These 10 Paintings Just Sold for Almost $1 Billion
Given the runaway success of one painting in particular, it’s kind of unfair to compare the top 10 lots of New York’s auction mega-week: Approximately $2.3 billion of Impressionist, modern, postwar, and contemporary art was sold in five days, yes, but the numbers are skewed pretty dramatically by Leonardo da Vinci’s Salvator Mundi. Having sold for $450.3 million at Christie’s on Wednesday, the painting, which was rediscovered in 2005, represents around 19 percent of the value of the week’s overall sales.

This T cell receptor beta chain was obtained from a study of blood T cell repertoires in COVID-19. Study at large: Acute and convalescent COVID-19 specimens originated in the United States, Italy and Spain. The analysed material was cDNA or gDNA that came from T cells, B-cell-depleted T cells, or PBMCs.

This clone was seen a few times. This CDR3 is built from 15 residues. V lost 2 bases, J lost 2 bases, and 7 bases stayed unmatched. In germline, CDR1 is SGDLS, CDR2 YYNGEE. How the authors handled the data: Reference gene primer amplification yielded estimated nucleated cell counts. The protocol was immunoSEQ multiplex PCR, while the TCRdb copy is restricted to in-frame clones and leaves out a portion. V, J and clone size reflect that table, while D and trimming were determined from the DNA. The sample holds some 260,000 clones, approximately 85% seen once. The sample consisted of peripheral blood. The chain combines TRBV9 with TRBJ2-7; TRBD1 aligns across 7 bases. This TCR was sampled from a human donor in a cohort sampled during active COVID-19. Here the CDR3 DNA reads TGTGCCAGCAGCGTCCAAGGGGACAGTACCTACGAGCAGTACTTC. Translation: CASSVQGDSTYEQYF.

Remove that Leonardo from the equation and you still have solid numbers—up more than 100 percent from last year’s auctions, which tallied around $1 billion—representative of a confident, perhaps even booming, market.
But the Leonardo did sell, so we have a list of 10 paintings that gets very close to totaling $1 billion on its own. The final tally adds up to $877,721,500.
Breaking down that top 10, we have a healthy list of familiar names: Picasso, Van Gogh, Leger, Warhol, Rothko, and Chagall.
Tellingly, though, the top three lots were all painted before World War I. In total, postwar and contemporary evening auctions ($310.3 million at Sotheby’s and $785.9 million at Christie’s) might have dwarfed the Impressionist and modern evening sales ($269.6 million for Sotheby’s and $479.3 million at Christie’s, respectively), but the biggest trophies were old, rather than new.
You can see the entire top 10 here:
1. $450,312,500 for Leonardo da Vinci’s Salvator Mundi, c. 1500